The Failure of Mankind
18 September - 31 October 2019, solo exhibition at l'étrangère gallery, London

l'étrangère Gallery, London

This is a solo exhibition of Joanna Rajkowska’s new works, which follow on from ideas developed for her most recent sound sculpture, The Hatchling, a large-scale replica of a blackbird’s egg,  exhibited at Frieze Sculpture 2019. The Hatchling emits the sounds of the labour of hatching birds: their heartbeat, the pecking of the shell and the first vocal attempts to signal their coming to the world.

The Hatchling inspired a wide range of reflections on the power of empathy and humans’ ability to feel and understand other species. It signals the fundamental importance of and our dependence on other species.

To develop empathy for the animal world, Rajkowska suggests that we put ourselves in their ‘skin’ and try to ‘become’ them. To facilitate this process she produced masks and shoes using animal fur and bones. Additionally she used objects that she found discarded in the forest by her house in the country: beer cans cut into strips, circuits and cables, which point to the fact that now human pollution is unfortunately an inseparable part of our environment.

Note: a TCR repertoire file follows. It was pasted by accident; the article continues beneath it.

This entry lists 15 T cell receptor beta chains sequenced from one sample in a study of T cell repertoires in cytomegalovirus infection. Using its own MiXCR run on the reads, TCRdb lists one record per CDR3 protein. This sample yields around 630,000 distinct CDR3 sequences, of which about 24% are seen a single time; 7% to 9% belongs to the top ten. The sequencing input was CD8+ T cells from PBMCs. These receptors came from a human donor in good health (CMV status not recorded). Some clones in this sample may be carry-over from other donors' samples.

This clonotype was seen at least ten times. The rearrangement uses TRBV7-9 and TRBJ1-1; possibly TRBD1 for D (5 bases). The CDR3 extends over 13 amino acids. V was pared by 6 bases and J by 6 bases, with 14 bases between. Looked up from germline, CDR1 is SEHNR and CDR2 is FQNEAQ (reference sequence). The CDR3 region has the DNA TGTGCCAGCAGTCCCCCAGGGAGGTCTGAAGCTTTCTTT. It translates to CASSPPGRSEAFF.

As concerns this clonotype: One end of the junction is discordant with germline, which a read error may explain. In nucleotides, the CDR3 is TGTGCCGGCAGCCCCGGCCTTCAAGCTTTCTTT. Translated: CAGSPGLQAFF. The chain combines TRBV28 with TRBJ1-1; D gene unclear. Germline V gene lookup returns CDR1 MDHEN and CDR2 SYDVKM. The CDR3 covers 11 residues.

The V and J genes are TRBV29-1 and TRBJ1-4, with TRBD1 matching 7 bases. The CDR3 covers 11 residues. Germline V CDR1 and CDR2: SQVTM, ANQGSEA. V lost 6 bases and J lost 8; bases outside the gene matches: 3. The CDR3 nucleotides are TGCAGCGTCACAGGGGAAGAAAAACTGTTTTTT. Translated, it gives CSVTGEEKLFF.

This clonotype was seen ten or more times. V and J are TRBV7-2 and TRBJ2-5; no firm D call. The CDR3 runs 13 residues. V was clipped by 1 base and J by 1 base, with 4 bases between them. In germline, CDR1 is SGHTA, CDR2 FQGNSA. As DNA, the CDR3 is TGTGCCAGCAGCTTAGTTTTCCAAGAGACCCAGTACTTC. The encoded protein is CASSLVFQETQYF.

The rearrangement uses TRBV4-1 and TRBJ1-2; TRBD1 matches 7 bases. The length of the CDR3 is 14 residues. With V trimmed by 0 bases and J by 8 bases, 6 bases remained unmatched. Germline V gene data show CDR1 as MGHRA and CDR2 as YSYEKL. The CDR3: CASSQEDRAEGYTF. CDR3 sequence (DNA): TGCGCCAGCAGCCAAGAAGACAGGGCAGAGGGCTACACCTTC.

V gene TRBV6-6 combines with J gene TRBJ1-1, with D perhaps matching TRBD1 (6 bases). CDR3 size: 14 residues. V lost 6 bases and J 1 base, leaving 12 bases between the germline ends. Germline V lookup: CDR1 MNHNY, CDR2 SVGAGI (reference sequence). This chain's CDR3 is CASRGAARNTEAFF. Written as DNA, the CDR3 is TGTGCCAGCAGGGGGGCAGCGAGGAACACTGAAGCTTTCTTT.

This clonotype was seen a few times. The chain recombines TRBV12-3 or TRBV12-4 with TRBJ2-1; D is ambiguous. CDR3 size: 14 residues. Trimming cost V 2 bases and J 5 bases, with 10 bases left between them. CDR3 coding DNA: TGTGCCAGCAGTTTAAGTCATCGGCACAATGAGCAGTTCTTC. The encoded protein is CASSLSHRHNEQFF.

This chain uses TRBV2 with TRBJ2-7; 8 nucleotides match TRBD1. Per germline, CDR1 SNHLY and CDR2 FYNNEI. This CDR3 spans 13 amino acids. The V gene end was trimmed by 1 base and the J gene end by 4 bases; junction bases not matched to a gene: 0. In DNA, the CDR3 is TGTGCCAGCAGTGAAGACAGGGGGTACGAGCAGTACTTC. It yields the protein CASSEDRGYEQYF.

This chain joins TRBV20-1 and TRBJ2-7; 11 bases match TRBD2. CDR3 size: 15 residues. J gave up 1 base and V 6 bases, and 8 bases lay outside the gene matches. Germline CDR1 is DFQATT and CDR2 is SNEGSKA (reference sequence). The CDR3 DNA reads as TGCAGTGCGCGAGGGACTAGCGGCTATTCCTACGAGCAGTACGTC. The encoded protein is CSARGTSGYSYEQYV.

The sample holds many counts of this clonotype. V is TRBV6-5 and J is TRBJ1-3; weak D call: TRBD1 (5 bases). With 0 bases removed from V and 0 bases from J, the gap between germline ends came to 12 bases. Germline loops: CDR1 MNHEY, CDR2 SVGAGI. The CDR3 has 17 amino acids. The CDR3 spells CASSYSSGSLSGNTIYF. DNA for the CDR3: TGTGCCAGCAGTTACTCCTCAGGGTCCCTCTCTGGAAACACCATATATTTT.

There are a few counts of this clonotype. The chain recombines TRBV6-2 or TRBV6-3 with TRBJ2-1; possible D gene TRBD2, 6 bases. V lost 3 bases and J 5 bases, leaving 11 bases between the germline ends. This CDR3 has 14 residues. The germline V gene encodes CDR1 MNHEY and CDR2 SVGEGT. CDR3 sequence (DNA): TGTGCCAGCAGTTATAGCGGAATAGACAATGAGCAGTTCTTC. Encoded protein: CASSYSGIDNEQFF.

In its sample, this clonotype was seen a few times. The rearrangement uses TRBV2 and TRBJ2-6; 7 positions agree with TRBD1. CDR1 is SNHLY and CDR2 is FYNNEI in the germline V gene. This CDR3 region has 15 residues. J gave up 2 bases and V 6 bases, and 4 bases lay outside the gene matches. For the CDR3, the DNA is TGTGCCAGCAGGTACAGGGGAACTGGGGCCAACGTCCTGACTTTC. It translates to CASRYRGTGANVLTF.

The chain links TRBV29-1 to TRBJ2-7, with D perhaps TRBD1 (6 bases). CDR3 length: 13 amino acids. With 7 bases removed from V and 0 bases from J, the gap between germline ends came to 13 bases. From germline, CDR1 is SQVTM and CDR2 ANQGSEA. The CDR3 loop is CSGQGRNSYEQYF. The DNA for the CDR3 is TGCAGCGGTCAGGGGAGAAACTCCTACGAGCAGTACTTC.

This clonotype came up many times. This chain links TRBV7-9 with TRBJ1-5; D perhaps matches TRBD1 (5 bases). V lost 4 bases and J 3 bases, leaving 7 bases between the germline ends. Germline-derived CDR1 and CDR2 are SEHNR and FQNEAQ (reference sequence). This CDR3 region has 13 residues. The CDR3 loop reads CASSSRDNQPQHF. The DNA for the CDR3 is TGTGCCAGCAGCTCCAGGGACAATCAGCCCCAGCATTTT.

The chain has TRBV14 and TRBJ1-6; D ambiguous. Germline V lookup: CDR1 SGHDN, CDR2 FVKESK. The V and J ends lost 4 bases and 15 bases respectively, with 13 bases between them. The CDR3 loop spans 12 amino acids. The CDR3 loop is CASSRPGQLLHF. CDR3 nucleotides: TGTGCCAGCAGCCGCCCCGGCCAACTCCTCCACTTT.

A slightly different thread can be found in the collages with the shape of an egg as a leitmotiv. Here the egg represents the distorted globe, referencing the earth. The egg-earth is used to reflect on how we humans, in the age of Anthropocene, irreversibly changed the landscape through its appropriation. The collages are made using cutouts from The Illustrated London News from 1857, at the height of the industrial revolution. The newspaper proudly presented not so much the products but the power of production and its sites. We see quarries, mines, factories alongside the navy and the army securing the social and economic order. Human beings are usually tiny and lost within the industrial landscape. These collages point to human domination over the earth. One of them shows a lady’s hand over a lamb, referencing Rousseau, where harmony is based on human hegemony.

The series of photographs, Avant-garde for Insects, offers a different context for reflections on the environment and post-human nature. They show six rooms of an insect-house, where insects are exposed to the classics of the Avant-garde. Originally an old doll’s house, it was rebuilt by the artist in 2015 and placed in the open air. This project is meant to be observed and photographed for many years. Here, insects live with the doll’s furniture, perforated so that they can enter. They can use the miniature bathroom equipment, engage with the mess in the attic and in the kitchen. A miniature selection of the reproductions of classic modernist artworks are placed on the walls. The failure of the Avant-garde to change the world is put in stark relief. Perhaps insects might come to learn about human culture after the demise of the human race.